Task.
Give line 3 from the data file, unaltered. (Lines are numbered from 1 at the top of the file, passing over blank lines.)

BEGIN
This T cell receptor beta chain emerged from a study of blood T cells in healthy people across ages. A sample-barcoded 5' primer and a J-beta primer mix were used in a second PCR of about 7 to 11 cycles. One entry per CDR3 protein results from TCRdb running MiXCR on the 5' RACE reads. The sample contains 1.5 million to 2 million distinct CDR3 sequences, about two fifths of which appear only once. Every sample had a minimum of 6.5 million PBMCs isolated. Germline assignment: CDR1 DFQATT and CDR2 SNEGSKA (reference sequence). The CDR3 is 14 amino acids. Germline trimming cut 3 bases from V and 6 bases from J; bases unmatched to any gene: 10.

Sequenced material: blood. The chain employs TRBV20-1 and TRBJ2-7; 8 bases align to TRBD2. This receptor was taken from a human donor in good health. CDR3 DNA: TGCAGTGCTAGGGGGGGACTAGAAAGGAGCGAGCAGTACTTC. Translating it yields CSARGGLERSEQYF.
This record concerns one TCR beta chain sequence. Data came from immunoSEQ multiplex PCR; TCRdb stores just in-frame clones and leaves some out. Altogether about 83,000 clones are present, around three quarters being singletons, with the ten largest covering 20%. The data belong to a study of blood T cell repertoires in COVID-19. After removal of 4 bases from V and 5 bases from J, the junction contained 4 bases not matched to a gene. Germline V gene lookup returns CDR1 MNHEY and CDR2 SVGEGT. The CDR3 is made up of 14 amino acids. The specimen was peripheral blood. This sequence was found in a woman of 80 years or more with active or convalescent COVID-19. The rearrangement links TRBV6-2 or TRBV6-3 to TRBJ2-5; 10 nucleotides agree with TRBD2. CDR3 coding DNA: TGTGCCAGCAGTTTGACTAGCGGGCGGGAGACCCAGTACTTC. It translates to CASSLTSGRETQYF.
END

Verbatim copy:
This record concerns one TCR beta chain sequence. Data came from immunoSEQ multiplex PCR; TCRdb stores just in-frame clones and leaves some out. Altogether about 83,000 clones are present, around three quarters being singletons, with the ten largest covering 20%. The data belong to a study of blood T cell repertoires in COVID-19. After removal of 4 bases from V and 5 bases from J, the junction contained 4 bases not matched to a gene. Germline V gene lookup returns CDR1 MNHEY and CDR2 SVGEGT. The CDR3 is made up of 14 amino acids. The specimen was peripheral blood. This sequence was found in a woman of 80 years or more with active or convalescent COVID-19. The rearrangement links TRBV6-2 or TRBV6-3 to TRBJ2-5; 10 nucleotides agree with TRBD2. CDR3 coding DNA: TGTGCCAGCAGTTTGACTAGCGGGCGGGAGACCCAGTACTTC. It translates to CASSLTSGRETQYF.